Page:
When I saw that Cryptic had introduced a Star Trek Advisory Council yesterday, I had no idea that it would lead to so much hubbub around the web (in retrospect, how could I not? It’s Cryptic after all!) I figured it was just another idea the devs have concocted in their efforts to improve Star Trek Online, and thought to myself “Keep up the good work, Cryptic!” and moved on.
Even when I saw the Massively article on this topic that has now garnered so much attention, I was like, “Touchy STO forum dwellers getting their panties in a bunch again? What’s new?”
But then I read Adventurer Historian’s latest post on his blog on the matter, and that’s when I finally realized, “Holy crap, there might be something amiss here after all.” You see, when I first saw the announcement on the Cryptic website, I hadn’t bothered to click any of the links. A quick glance showed me that the STOked guys were involved and I also caught a glimpse of a link leading to a site called TrekMovie.com. With that, I brushed the whole thing off as a kind of marketing ploy/publicity stunt.
Good old AH’s post, however, brought one particular link on that site to my attention.
Before I go on, I just want to point out that I actually quite like the idea of an Advisory Council. Despite accusations that this will lead to one group of fans getting more input than anyone else, I actually don’t think that will be the case. Based on Cryptic’s comments I’ve read, it doesn’t seem like they intend for the Advisory Council to replace other modes of fan communication such as the website’s main forums. It’s simply an extension of it, if you will, a way for them to represent and reach out to other pockets of their fan-base, not just those who frequent the message boards.
But if that’s the case, what part of the STO fan base, pray tell, are they trying to represent with the likes of Berlin Niccals and the eyebrow-raising content on her site (though to be fair, it’s a reblog)?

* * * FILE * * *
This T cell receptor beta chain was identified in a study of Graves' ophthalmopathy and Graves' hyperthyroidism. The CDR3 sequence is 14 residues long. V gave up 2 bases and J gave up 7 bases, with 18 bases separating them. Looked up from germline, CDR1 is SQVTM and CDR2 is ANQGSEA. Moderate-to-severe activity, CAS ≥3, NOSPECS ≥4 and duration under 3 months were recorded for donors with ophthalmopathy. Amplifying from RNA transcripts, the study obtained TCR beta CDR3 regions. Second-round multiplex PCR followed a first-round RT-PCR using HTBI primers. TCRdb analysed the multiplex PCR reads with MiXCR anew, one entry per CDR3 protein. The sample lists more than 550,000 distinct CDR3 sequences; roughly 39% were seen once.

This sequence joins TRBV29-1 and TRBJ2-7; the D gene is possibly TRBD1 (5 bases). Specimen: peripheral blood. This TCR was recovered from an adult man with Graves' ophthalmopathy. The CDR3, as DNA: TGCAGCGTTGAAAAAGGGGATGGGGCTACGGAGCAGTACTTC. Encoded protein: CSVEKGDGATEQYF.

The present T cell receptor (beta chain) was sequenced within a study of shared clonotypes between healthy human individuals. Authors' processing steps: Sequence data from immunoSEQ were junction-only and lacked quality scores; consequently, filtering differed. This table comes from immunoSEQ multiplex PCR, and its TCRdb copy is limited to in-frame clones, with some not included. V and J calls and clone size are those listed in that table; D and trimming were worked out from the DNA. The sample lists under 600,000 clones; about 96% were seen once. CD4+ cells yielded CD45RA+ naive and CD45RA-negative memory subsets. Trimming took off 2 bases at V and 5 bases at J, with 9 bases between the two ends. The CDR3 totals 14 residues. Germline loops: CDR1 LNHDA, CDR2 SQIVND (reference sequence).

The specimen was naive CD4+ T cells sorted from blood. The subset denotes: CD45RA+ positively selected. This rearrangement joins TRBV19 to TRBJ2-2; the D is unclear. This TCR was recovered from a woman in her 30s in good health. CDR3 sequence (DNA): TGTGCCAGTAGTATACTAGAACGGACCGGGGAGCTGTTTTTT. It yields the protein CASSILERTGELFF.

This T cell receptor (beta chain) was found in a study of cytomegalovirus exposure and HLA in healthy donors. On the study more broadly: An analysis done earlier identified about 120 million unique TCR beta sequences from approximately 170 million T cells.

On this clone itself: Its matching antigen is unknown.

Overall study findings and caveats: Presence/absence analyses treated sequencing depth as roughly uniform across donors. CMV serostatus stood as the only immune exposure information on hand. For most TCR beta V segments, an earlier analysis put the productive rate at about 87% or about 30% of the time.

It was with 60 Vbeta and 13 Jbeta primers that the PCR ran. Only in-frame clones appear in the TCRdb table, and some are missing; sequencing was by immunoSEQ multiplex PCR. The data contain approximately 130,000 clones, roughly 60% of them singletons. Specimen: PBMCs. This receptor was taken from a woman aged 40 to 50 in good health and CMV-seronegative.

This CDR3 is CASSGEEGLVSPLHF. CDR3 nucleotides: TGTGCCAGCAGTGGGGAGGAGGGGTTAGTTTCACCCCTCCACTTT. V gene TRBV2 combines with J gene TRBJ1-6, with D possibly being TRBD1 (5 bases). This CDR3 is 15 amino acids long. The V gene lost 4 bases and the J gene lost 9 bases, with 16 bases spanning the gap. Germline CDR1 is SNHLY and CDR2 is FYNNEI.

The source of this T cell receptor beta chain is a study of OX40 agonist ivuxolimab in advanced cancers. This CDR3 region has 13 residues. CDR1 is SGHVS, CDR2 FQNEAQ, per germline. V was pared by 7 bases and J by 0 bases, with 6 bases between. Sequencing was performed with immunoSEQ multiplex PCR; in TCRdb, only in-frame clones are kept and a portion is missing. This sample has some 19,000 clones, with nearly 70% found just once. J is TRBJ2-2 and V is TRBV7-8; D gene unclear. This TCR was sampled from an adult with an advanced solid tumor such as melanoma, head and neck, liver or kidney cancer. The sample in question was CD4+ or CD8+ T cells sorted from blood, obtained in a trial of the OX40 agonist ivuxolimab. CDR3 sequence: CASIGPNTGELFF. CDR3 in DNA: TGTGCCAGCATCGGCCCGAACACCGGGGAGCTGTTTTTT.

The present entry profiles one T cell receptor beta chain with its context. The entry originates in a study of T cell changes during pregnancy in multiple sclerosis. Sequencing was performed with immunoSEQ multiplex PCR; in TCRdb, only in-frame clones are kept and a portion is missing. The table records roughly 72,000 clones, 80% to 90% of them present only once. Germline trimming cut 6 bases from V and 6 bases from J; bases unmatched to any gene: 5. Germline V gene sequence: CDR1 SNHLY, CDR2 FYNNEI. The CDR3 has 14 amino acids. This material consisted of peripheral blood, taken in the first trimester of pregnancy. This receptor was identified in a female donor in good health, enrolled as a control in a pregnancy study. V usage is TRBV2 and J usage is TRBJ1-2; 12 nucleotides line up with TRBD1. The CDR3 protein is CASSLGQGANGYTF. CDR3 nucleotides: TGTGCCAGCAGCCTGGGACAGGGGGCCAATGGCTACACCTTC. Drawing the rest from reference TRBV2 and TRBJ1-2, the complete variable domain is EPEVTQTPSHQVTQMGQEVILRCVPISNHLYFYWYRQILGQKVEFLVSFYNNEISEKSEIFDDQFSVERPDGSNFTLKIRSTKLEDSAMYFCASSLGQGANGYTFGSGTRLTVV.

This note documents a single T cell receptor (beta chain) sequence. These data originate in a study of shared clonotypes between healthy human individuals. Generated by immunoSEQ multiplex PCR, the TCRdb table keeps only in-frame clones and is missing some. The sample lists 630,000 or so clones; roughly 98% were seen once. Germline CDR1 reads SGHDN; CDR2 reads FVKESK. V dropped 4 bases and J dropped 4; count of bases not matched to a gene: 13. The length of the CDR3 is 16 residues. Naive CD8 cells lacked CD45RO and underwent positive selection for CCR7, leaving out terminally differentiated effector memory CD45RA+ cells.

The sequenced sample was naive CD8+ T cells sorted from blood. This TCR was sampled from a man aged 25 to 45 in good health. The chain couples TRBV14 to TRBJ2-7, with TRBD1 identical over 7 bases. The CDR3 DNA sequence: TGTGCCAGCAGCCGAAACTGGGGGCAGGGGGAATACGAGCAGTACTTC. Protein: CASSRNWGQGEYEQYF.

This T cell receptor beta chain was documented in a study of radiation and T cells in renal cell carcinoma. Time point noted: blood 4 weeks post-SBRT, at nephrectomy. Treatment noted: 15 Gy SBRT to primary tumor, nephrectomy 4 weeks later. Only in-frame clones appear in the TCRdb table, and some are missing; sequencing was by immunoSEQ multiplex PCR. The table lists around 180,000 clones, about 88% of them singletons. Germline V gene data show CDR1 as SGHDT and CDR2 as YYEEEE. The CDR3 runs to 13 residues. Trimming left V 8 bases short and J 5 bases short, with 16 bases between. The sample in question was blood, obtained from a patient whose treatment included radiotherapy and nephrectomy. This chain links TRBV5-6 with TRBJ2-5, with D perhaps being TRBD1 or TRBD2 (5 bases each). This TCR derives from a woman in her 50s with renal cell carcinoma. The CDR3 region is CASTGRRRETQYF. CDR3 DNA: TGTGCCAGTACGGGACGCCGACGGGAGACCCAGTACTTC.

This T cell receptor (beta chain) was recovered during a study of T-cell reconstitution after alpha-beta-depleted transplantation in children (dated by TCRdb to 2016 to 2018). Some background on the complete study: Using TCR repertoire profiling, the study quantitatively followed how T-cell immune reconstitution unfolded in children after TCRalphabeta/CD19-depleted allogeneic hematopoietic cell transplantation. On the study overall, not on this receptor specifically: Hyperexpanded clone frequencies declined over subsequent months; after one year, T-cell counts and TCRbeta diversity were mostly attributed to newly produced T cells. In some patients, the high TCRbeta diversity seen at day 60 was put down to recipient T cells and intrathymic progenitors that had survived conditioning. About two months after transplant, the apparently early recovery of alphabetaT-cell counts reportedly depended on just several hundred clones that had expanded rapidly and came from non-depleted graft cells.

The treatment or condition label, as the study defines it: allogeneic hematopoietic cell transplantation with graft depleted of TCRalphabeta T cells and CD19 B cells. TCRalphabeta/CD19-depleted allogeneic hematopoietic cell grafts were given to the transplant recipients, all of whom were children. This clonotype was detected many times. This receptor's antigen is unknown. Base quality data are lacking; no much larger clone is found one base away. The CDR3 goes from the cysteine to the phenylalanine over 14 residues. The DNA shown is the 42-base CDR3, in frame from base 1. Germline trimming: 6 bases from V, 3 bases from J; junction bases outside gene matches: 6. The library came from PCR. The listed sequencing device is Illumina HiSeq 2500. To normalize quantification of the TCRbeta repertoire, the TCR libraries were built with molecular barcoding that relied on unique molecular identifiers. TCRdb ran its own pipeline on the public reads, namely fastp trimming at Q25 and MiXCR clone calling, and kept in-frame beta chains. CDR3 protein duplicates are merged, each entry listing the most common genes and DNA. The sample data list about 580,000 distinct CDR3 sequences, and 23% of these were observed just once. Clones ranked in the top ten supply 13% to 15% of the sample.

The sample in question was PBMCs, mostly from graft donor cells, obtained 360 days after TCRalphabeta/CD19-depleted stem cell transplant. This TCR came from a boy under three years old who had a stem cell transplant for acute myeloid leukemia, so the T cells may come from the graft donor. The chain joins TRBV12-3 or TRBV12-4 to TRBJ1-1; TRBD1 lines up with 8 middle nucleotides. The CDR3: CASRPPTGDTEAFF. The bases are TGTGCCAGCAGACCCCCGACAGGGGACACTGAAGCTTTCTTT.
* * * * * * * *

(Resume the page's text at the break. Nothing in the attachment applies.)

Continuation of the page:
Cryptic hand-picking their representatives instead of having them elected by the community will probably score them a lot of negative points, but it’s a quicker and more efficient process, so I get that. Hiring a social networking group to decide for you also feels a little impersonal, but all in all it’s a smart way to go and so also cool in my books. But seriously, how did that particular site get past the vetting process? I can’t look at anything on that page without getting an F-bomb dropped on my face.
Don’t get me wrong, I have nothing against swear words and cursing. I swear all the time when I’m at home or out with friends. I just don’t do it on any social networking outlet for the sake of civility, and not if I want my opinions heard or taken seriously. It’s all about perception. I could care less what Niccals puts on her personal site, that’s her prerogative. My problem is not with her, it is with Cryptic. Do they, as a game developer, really want stuff like that associated with their game (based on a family-friendly IP, I might add) or their company? Saying inappropriate things and cussing are bannable offenses in-game and on their forums, so I don’t understand how this person’s webpage got the company’s endorsement and linked directly from the official site. Hmm, *checks calendar* nope, way too late for an April Fool’s Day practical joke.
Update: It appears that Cryptic has removed her name and site from the official announcement.